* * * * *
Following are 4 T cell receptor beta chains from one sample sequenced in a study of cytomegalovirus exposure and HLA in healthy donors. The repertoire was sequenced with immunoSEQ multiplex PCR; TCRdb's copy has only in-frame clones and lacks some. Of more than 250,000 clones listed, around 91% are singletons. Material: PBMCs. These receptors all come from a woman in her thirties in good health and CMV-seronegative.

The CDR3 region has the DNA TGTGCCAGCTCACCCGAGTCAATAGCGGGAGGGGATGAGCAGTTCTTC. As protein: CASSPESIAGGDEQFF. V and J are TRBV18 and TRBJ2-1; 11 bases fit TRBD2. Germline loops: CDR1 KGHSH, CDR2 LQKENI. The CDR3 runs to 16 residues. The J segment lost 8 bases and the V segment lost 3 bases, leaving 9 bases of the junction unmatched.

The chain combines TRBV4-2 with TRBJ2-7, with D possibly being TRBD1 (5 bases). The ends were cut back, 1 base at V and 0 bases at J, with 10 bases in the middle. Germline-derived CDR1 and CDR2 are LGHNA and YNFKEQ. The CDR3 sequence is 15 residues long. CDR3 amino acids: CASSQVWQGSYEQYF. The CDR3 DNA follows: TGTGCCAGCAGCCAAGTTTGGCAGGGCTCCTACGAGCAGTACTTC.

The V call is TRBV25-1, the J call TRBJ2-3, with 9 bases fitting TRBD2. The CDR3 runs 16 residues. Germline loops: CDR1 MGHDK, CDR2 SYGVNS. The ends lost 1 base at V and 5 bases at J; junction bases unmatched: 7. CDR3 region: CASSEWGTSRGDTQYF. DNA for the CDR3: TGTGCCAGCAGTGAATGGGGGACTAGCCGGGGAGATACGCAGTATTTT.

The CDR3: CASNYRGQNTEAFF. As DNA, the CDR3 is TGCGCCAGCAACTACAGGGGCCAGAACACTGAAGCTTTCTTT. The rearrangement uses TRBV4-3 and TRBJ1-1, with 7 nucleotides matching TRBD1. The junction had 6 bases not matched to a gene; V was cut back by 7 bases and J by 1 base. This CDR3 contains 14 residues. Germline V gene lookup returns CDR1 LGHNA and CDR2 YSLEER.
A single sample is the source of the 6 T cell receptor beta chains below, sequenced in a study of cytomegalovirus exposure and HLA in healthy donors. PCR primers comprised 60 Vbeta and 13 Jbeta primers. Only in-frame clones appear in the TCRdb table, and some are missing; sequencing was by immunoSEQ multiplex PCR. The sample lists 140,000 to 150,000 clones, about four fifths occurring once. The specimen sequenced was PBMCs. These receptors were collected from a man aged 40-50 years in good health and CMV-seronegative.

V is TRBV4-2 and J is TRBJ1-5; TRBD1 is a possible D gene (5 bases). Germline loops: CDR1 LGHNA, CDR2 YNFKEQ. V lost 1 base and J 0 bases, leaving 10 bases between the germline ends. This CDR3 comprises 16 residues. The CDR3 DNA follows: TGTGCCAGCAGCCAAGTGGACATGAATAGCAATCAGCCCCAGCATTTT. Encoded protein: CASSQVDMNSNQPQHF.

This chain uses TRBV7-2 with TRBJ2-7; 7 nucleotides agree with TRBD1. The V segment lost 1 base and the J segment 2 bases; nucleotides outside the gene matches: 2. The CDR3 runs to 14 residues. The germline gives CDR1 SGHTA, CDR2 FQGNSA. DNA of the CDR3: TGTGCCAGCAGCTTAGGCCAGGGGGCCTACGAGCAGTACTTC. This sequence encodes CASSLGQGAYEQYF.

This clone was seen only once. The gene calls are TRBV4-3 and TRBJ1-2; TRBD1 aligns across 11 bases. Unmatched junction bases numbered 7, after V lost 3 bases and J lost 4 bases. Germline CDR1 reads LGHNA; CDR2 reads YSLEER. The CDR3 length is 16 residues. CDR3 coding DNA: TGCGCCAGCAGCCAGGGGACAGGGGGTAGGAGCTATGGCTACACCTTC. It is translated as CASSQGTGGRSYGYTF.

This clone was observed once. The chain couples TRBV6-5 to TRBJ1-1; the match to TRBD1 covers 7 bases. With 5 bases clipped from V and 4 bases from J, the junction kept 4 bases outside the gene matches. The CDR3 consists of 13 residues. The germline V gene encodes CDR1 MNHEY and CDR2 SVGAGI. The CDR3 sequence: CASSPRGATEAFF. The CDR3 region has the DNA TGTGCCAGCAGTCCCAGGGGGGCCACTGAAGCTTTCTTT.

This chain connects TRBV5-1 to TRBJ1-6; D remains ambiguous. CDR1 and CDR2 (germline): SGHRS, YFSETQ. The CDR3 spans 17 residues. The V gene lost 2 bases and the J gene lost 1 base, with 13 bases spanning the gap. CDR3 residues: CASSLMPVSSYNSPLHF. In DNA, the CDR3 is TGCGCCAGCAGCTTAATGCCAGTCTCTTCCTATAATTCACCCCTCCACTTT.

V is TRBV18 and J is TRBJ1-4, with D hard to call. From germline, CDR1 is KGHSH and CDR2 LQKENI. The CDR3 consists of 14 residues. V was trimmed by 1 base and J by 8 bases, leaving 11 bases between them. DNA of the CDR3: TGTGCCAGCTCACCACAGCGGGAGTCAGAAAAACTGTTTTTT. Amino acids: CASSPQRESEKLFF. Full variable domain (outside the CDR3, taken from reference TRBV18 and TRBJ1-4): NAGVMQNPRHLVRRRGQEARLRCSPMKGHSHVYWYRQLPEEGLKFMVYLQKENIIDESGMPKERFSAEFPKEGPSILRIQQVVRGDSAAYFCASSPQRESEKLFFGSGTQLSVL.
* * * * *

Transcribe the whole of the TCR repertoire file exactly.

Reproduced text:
Following are 4 T cell receptor beta chains from one sample sequenced in a study of cytomegalovirus exposure and HLA in healthy donors. The repertoire was sequenced with immunoSEQ multiplex PCR; TCRdb's copy has only in-frame clones and lacks some. Of more than 250,000 clones listed, around 91% are singletons. Material: PBMCs. These receptors all come from a woman in her thirties in good health and CMV-seronegative.

The CDR3 region has the DNA TGTGCCAGCTCACCCGAGTCAATAGCGGGAGGGGATGAGCAGTTCTTC. As protein: CASSPESIAGGDEQFF. V and J are TRBV18 and TRBJ2-1; 11 bases fit TRBD2. Germline loops: CDR1 KGHSH, CDR2 LQKENI. The CDR3 runs to 16 residues. The J segment lost 8 bases and the V segment lost 3 bases, leaving 9 bases of the junction unmatched.

The chain combines TRBV4-2 with TRBJ2-7, with D possibly being TRBD1 (5 bases). The ends were cut back, 1 base at V and 0 bases at J, with 10 bases in the middle. Germline-derived CDR1 and CDR2 are LGHNA and YNFKEQ. The CDR3 sequence is 15 residues long. CDR3 amino acids: CASSQVWQGSYEQYF. The CDR3 DNA follows: TGTGCCAGCAGCCAAGTTTGGCAGGGCTCCTACGAGCAGTACTTC.

The V call is TRBV25-1, the J call TRBJ2-3, with 9 bases fitting TRBD2. The CDR3 runs 16 residues. Germline loops: CDR1 MGHDK, CDR2 SYGVNS. The ends lost 1 base at V and 5 bases at J; junction bases unmatched: 7. CDR3 region: CASSEWGTSRGDTQYF. DNA for the CDR3: TGTGCCAGCAGTGAATGGGGGACTAGCCGGGGAGATACGCAGTATTTT.

The CDR3: CASNYRGQNTEAFF. As DNA, the CDR3 is TGCGCCAGCAACTACAGGGGCCAGAACACTGAAGCTTTCTTT. The rearrangement uses TRBV4-3 and TRBJ1-1, with 7 nucleotides matching TRBD1. The junction had 6 bases not matched to a gene; V was cut back by 7 bases and J by 1 base. This CDR3 contains 14 residues. Germline V gene lookup returns CDR1 LGHNA and CDR2 YSLEER.
A single sample is the source of the 6 T cell receptor beta chains below, sequenced in a study of cytomegalovirus exposure and HLA in healthy donors. PCR primers comprised 60 Vbeta and 13 Jbeta primers. Only in-frame clones appear in the TCRdb table, and some are missing; sequencing was by immunoSEQ multiplex PCR. The sample lists 140,000 to 150,000 clones, about four fifths occurring once. The specimen sequenced was PBMCs. These receptors were collected from a man aged 40-50 years in good health and CMV-seronegative.

V is TRBV4-2 and J is TRBJ1-5; TRBD1 is a possible D gene (5 bases). Germline loops: CDR1 LGHNA, CDR2 YNFKEQ. V lost 1 base and J 0 bases, leaving 10 bases between the germline ends. This CDR3 comprises 16 residues. The CDR3 DNA follows: TGTGCCAGCAGCCAAGTGGACATGAATAGCAATCAGCCCCAGCATTTT. Encoded protein: CASSQVDMNSNQPQHF.

This chain uses TRBV7-2 with TRBJ2-7; 7 nucleotides agree with TRBD1. The V segment lost 1 base and the J segment 2 bases; nucleotides outside the gene matches: 2. The CDR3 runs to 14 residues. The germline gives CDR1 SGHTA, CDR2 FQGNSA. DNA of the CDR3: TGTGCCAGCAGCTTAGGCCAGGGGGCCTACGAGCAGTACTTC. This sequence encodes CASSLGQGAYEQYF.

This clone was seen only once. The gene calls are TRBV4-3 and TRBJ1-2; TRBD1 aligns across 11 bases. Unmatched junction bases numbered 7, after V lost 3 bases and J lost 4 bases. Germline CDR1 reads LGHNA; CDR2 reads YSLEER. The CDR3 length is 16 residues. CDR3 coding DNA: TGCGCCAGCAGCCAGGGGACAGGGGGTAGGAGCTATGGCTACACCTTC. It is translated as CASSQGTGGRSYGYTF.

This clone was observed once. The chain couples TRBV6-5 to TRBJ1-1; the match to TRBD1 covers 7 bases. With 5 bases clipped from V and 4 bases from J, the junction kept 4 bases outside the gene matches. The CDR3 consists of 13 residues. The germline V gene encodes CDR1 MNHEY and CDR2 SVGAGI. The CDR3 sequence: CASSPRGATEAFF. The CDR3 region has the DNA TGTGCCAGCAGTCCCAGGGGGGCCACTGAAGCTTTCTTT.

This chain connects TRBV5-1 to TRBJ1-6; D remains ambiguous. CDR1 and CDR2 (germline): SGHRS, YFSETQ. The CDR3 spans 17 residues. The V gene lost 2 bases and the J gene lost 1 base, with 13 bases spanning the gap. CDR3 residues: CASSLMPVSSYNSPLHF. In DNA, the CDR3 is TGCGCCAGCAGCTTAATGCCAGTCTCTTCCTATAATTCACCCCTCCACTTT.

V is TRBV18 and J is TRBJ1-4, with D hard to call. From germline, CDR1 is KGHSH and CDR2 LQKENI. The CDR3 consists of 14 residues. V was trimmed by 1 base and J by 8 bases, leaving 11 bases between them. DNA of the CDR3: TGTGCCAGCTCACCACAGCGGGAGTCAGAAAAACTGTTTTTT. Amino acids: CASSPQRESEKLFF. Full variable domain (outside the CDR3, taken from reference TRBV18 and TRBJ1-4): NAGVMQNPRHLVRRRGQEARLRCSPMKGHSHVYWYRQLPEEGLKFMVYLQKENIIDESGMPKERFSAEFPKEGPSILRIQQVVRGDSAAYFCASSPQRESEKLFFGSGTQLSVL.